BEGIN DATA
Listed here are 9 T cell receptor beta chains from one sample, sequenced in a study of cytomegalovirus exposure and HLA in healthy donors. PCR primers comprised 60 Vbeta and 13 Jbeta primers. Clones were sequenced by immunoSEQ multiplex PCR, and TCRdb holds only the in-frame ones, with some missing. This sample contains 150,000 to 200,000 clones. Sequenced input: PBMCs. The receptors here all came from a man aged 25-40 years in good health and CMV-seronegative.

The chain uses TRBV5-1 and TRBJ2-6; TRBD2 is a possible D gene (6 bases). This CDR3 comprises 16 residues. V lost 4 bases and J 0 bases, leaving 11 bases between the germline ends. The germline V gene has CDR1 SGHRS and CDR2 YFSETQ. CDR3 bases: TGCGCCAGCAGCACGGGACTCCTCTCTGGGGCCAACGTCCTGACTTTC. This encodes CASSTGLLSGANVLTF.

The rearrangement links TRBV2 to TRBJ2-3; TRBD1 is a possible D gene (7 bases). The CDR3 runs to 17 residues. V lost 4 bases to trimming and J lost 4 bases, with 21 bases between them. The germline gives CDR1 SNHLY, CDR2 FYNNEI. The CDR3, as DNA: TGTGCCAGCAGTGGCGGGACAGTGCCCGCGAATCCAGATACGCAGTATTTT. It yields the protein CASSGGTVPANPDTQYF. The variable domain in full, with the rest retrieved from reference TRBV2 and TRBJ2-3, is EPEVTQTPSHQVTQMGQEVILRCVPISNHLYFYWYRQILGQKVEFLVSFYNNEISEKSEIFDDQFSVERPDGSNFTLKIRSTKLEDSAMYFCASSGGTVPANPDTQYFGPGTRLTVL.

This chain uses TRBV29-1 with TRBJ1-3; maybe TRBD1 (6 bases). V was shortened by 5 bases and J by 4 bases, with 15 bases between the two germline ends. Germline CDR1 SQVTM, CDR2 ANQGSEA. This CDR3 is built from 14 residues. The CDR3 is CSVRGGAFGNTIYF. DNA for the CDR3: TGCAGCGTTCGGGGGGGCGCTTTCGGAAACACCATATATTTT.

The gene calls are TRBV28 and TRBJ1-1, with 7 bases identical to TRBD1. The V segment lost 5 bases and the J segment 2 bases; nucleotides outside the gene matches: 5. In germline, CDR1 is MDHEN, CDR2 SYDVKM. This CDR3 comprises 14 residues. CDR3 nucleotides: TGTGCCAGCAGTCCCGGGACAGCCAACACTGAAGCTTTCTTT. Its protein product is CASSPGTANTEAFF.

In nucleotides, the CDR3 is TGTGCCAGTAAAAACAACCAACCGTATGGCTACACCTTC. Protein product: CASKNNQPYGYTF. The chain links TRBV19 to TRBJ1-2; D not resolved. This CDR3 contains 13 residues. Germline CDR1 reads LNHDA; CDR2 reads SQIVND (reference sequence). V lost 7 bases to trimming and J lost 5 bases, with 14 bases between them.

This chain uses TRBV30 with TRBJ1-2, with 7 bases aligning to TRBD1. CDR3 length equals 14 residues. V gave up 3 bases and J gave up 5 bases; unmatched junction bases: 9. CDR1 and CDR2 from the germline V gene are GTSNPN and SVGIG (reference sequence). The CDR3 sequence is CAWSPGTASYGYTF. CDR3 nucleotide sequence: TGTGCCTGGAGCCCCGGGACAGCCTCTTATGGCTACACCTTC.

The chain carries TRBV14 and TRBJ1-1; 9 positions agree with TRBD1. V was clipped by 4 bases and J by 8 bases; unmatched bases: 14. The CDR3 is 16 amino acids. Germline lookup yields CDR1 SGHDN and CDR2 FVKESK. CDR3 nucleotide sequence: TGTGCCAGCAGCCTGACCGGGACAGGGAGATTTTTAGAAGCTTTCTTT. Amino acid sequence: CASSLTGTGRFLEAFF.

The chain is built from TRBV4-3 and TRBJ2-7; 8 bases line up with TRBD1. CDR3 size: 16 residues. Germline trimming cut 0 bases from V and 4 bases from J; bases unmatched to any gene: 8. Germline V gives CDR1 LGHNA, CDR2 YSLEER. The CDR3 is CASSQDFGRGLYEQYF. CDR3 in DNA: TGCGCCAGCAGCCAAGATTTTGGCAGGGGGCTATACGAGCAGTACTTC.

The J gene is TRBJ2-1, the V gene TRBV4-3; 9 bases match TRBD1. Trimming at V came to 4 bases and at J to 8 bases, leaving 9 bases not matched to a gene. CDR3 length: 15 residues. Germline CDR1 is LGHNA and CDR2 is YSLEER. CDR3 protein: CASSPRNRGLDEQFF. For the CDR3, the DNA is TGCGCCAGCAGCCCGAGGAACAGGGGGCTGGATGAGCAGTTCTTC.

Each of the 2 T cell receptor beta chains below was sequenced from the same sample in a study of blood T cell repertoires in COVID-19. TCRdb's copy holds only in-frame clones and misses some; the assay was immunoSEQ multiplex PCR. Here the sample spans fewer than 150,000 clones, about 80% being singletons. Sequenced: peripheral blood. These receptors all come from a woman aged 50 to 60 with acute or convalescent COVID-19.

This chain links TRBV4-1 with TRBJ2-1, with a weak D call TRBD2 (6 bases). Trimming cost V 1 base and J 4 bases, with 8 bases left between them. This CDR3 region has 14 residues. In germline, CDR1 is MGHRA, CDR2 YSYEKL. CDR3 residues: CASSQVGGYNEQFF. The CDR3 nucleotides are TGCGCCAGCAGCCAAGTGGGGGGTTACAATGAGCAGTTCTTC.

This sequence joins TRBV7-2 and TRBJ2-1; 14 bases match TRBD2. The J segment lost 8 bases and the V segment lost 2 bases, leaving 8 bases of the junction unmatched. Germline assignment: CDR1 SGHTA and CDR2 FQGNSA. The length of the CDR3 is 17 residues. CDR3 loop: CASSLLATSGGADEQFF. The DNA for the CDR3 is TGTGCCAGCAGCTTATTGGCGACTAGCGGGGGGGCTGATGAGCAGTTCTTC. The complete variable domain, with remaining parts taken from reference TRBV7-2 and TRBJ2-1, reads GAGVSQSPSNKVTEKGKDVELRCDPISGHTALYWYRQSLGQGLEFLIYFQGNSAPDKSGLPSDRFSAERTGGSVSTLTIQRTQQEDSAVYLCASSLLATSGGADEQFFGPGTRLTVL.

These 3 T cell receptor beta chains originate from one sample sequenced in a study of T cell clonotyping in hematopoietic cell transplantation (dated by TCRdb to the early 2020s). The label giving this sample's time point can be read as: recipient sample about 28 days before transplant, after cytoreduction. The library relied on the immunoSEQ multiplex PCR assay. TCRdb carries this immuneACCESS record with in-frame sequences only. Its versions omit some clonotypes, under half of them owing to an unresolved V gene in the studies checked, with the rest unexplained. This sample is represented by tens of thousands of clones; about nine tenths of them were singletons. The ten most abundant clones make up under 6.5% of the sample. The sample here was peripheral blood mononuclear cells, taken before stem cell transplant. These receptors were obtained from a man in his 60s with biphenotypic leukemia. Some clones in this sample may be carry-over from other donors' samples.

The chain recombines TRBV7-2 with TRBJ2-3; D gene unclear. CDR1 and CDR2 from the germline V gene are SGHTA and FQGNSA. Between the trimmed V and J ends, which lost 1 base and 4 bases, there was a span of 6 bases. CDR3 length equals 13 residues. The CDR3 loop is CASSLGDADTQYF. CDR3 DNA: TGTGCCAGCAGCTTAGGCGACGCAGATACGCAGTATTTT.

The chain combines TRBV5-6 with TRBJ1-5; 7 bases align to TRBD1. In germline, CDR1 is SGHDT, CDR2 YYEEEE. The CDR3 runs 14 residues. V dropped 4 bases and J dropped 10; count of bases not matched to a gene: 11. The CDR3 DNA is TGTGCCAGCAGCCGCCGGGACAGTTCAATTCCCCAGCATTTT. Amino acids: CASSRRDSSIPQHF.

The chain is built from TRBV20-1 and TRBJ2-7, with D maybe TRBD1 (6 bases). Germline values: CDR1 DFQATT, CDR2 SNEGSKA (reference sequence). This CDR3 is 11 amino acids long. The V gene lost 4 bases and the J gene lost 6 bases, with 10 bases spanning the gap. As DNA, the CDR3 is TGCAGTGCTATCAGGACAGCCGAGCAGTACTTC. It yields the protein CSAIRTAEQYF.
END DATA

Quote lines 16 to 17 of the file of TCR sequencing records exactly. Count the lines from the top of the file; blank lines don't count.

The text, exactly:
The chain combines TRBV5-6 with TRBJ1-5; 7 bases align to TRBD1. In germline, CDR1 is SGHDT, CDR2 YYEEEE. The CDR3 runs 14 residues. V dropped 4 bases and J dropped 10; count of bases not matched to a gene: 11. The CDR3 DNA is TGTGCCAGCAGCCGCCGGGACAGTTCAATTCCCCAGCATTTT. Amino acids: CASSRRDSSIPQHF.

The chain is built from TRBV20-1 and TRBJ2-7, with D maybe TRBD1 (6 bases). Germline values: CDR1 DFQATT, CDR2 SNEGSKA (reference sequence). This CDR3 is 11 amino acids long. The V gene lost 4 bases and the J gene lost 6 bases, with 10 bases spanning the gap. As DNA, the CDR3 is TGCAGTGCTATCAGGACAGCCGAGCAGTACTTC. It yields the protein CSAIRTAEQYF.